Empty seats nail pvt carriers’ lie | india | Hindustan Times
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Empty seats nail pvt carriers’ lie

Airlines have claimed the surge in airfares is because of demand for seats that outstrips supply. But government figures indicate that in the last two months — the period that showed the increase in fares — domestic airlines flew with plenty of empty seats. Tushar Srivastava reports. What a waste

india Updated: Dec 10, 2010 01:51 IST
Tushar Srivastava

Airlines have claimed the surge in airfares is because of demand for seats that outstrips supply. But government figures indicate that in the last two months — the period that showed the increase in fares — domestic airlines flew with plenty of empty seats.

According to figures accessed by Hindustan Times, the total number of domestic seats available in the country per month is 62 lakh. In October 46 lakh passengers were carried by domestic airlines while around 51 lakh passengers are estimated to have travelled by air in November.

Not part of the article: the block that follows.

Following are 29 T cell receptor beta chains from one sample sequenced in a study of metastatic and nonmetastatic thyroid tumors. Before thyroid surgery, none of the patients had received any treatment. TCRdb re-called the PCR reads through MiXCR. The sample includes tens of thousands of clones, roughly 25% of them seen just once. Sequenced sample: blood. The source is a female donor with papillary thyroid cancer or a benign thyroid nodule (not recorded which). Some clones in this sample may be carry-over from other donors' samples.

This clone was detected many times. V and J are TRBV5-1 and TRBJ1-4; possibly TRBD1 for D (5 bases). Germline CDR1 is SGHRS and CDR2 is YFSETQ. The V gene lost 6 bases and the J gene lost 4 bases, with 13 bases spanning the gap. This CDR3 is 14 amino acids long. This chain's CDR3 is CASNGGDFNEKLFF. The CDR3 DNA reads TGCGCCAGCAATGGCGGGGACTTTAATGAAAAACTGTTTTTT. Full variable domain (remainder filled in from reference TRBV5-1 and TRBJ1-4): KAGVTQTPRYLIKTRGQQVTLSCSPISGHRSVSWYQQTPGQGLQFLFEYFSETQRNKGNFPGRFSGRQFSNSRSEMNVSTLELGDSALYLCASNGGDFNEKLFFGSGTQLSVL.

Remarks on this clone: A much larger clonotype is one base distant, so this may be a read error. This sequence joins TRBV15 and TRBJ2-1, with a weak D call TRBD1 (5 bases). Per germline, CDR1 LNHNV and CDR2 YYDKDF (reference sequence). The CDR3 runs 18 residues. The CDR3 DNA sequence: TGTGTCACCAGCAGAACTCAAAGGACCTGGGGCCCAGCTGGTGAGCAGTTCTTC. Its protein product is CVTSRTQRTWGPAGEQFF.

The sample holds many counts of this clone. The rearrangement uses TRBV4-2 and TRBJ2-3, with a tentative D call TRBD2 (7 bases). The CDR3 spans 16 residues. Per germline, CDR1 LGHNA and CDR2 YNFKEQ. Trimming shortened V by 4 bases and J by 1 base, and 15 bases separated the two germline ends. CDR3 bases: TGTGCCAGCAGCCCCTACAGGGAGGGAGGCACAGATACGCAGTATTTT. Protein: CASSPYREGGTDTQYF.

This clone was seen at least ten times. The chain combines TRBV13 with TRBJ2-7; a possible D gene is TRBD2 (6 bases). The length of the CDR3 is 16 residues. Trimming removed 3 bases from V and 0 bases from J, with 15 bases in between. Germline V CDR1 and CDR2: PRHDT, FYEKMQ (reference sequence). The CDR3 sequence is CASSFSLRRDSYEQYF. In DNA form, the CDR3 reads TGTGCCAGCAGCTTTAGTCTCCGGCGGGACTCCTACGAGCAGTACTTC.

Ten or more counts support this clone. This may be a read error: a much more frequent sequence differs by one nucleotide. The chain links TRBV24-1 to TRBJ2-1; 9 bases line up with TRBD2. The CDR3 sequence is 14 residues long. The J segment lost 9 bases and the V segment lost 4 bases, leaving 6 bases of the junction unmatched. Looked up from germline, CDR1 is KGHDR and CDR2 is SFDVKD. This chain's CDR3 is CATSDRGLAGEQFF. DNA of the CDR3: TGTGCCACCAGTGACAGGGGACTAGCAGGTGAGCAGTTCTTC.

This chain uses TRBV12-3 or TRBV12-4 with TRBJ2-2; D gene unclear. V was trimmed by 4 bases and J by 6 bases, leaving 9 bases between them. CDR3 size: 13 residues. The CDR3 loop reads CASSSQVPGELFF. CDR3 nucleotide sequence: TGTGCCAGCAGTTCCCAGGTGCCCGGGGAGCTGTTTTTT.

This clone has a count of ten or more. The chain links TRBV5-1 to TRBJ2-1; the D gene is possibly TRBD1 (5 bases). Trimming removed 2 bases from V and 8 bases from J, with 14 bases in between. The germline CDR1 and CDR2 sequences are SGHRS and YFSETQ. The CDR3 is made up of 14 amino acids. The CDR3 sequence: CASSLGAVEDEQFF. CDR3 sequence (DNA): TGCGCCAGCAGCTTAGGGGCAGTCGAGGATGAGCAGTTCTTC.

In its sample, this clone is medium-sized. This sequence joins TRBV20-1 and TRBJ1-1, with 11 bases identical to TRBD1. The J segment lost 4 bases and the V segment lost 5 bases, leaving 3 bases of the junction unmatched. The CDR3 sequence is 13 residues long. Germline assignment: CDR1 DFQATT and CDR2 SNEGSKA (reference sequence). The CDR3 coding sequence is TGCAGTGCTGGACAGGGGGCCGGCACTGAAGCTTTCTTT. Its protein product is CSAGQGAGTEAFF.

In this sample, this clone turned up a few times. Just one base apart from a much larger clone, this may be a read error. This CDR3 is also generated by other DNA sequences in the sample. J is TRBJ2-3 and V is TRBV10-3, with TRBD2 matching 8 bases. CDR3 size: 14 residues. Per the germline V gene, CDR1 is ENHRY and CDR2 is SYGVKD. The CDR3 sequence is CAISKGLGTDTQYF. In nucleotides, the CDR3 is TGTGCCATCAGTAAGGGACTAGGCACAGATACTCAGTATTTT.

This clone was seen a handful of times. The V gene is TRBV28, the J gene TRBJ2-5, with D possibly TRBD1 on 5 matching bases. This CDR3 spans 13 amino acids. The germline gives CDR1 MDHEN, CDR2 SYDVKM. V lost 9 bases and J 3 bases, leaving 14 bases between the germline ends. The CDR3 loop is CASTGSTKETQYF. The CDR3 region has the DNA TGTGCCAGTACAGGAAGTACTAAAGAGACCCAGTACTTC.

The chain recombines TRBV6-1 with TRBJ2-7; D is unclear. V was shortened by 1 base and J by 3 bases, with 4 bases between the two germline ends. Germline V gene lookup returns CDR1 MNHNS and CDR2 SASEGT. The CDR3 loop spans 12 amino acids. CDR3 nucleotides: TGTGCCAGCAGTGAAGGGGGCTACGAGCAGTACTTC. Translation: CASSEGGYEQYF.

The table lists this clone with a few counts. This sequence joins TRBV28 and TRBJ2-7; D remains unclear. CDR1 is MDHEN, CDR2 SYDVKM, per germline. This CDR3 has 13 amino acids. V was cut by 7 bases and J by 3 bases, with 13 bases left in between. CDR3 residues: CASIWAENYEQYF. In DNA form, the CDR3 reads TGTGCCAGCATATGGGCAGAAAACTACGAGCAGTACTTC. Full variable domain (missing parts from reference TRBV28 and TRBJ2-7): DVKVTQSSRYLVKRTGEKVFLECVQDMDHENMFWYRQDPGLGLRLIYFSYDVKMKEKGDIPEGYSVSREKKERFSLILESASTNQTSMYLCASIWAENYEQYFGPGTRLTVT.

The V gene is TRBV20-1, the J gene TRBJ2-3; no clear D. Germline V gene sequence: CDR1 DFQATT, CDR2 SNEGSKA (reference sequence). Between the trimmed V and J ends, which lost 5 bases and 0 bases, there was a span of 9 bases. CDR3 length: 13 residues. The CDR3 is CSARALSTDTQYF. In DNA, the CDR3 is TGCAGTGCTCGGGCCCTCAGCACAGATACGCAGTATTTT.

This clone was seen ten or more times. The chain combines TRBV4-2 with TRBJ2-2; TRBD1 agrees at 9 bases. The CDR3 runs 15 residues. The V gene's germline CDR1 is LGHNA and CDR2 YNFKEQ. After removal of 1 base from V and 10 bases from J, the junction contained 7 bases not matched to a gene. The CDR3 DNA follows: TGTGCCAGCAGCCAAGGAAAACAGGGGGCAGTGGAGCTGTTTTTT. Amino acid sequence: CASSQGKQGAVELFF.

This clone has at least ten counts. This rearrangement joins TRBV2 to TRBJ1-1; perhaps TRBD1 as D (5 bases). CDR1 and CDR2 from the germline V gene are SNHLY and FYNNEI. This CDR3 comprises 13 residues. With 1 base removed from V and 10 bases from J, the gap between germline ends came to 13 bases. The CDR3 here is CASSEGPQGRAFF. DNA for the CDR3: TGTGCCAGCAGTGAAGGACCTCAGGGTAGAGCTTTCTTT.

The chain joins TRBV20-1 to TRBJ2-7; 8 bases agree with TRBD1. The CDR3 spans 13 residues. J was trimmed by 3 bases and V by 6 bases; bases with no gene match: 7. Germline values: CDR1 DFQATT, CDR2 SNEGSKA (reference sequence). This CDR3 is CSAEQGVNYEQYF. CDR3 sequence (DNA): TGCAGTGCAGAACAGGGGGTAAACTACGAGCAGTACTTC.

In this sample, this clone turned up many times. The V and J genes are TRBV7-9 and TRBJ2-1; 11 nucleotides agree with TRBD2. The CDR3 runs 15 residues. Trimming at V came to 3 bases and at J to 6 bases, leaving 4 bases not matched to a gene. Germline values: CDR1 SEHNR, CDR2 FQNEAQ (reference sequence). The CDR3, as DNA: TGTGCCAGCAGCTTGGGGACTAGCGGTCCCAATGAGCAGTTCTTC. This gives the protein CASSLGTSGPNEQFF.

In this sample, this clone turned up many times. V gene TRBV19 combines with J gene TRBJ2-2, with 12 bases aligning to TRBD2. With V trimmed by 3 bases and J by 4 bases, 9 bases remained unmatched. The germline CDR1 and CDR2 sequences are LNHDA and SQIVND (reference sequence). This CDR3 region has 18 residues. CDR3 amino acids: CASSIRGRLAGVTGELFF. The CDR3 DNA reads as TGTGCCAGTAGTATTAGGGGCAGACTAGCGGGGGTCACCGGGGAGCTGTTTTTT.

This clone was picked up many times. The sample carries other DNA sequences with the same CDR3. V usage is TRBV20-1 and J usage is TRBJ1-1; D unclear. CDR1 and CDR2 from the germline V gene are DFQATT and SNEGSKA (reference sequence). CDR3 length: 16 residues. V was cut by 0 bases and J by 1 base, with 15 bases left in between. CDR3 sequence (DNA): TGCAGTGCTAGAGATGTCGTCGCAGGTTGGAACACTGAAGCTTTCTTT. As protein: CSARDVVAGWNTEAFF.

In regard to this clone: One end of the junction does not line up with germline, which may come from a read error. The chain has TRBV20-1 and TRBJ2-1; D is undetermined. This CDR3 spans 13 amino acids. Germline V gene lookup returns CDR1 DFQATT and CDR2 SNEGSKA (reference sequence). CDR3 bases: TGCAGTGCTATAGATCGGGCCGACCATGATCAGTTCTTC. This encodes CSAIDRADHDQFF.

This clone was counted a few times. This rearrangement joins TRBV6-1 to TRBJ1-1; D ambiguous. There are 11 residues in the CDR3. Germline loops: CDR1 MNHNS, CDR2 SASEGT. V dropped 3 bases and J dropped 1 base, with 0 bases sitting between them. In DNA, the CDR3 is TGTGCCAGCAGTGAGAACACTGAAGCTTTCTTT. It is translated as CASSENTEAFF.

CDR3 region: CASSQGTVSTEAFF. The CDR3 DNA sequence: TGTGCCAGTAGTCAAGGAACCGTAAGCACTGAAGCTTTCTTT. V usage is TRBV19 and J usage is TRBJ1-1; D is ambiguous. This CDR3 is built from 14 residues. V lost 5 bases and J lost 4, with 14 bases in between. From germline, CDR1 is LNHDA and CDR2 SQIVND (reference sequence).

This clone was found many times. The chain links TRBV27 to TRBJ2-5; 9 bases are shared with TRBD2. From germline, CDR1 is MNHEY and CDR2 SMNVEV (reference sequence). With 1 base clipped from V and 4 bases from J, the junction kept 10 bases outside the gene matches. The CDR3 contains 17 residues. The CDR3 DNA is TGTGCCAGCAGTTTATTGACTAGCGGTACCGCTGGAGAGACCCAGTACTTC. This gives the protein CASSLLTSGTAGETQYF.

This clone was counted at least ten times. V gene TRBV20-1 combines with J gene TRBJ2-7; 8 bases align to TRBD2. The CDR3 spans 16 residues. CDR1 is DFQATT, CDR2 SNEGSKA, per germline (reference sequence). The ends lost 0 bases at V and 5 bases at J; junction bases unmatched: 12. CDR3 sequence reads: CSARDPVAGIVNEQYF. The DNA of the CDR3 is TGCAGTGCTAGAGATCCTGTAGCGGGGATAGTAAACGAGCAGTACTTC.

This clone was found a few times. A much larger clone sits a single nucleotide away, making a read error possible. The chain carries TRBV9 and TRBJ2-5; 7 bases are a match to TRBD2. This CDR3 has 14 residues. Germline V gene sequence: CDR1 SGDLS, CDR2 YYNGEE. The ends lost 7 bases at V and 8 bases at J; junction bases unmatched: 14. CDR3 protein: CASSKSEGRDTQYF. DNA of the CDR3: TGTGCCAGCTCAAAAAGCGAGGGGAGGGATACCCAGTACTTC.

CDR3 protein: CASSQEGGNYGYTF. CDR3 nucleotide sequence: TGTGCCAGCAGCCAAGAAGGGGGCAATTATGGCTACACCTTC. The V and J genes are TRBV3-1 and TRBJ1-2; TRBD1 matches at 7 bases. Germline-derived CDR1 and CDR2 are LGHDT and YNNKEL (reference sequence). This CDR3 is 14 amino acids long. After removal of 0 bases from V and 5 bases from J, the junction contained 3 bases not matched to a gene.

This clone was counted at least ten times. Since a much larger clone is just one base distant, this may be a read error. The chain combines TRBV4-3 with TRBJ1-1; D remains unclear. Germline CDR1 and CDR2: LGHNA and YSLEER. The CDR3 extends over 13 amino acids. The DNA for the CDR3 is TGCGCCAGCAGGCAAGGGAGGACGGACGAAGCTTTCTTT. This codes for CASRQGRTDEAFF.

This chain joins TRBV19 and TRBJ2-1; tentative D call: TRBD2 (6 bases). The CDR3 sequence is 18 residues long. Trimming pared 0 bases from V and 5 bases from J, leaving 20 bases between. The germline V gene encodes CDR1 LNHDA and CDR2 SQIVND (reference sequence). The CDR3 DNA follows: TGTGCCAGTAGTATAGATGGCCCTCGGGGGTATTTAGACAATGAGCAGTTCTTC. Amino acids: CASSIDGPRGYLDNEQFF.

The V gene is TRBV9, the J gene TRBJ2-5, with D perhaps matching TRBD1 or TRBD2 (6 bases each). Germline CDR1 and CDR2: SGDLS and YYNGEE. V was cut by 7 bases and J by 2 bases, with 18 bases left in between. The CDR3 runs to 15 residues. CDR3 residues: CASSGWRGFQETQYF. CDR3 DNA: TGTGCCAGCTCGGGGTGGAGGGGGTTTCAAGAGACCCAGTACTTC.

Estimates suggest airlines could not utilise about 5 lakh seats due to various reasons such as aircraft being grounded, they still flew with around 11 lakh empty seats in October while around six lakh seats went empty in November.

“These aren’t small numbers. The argument by airlines would have been valid had the demand been more as compared to the seats available — 62 lakh in the present case. But, as the figures indicate, they have been flying with substantial number of empty seats,” government sources said.

The government has asked all airlines to charge ‘reasonable fares’.

An official explained by reasonable fare, the government expected the airline to cover the operating cost and include a reasonable return on it. “If last year, a ticket was available for R10,000, how can it be sold for R20,000 today? It’s fair if you include increase in fuel prices, salaries and other cost,” the official said, giving the example of US, where the sector has been de-regulated since 1978, “but de-regulation does not mean no regulation” as all information is available in public domain.

Meanwhile, less than 24-hours after airlines filed tariff related information with the Directorate General of Civil Aviation (DGCA), the aviation regulator has directed them to get back by Friday with information in a new format that is “user friendly”. It has also asked private operators to justify the high fares being charged on some routes.

DGCA chief EK Bharat Bhushan and his team found a number of “discrepancies” in the fare sheets submitted by airlines.

“It seems airlines just dumped the information. What they needed to do was simple: provide route, category and date wise fares. They have been asked to remove the abbreviations and to provide the final fare instead of just the base fare,” sources said.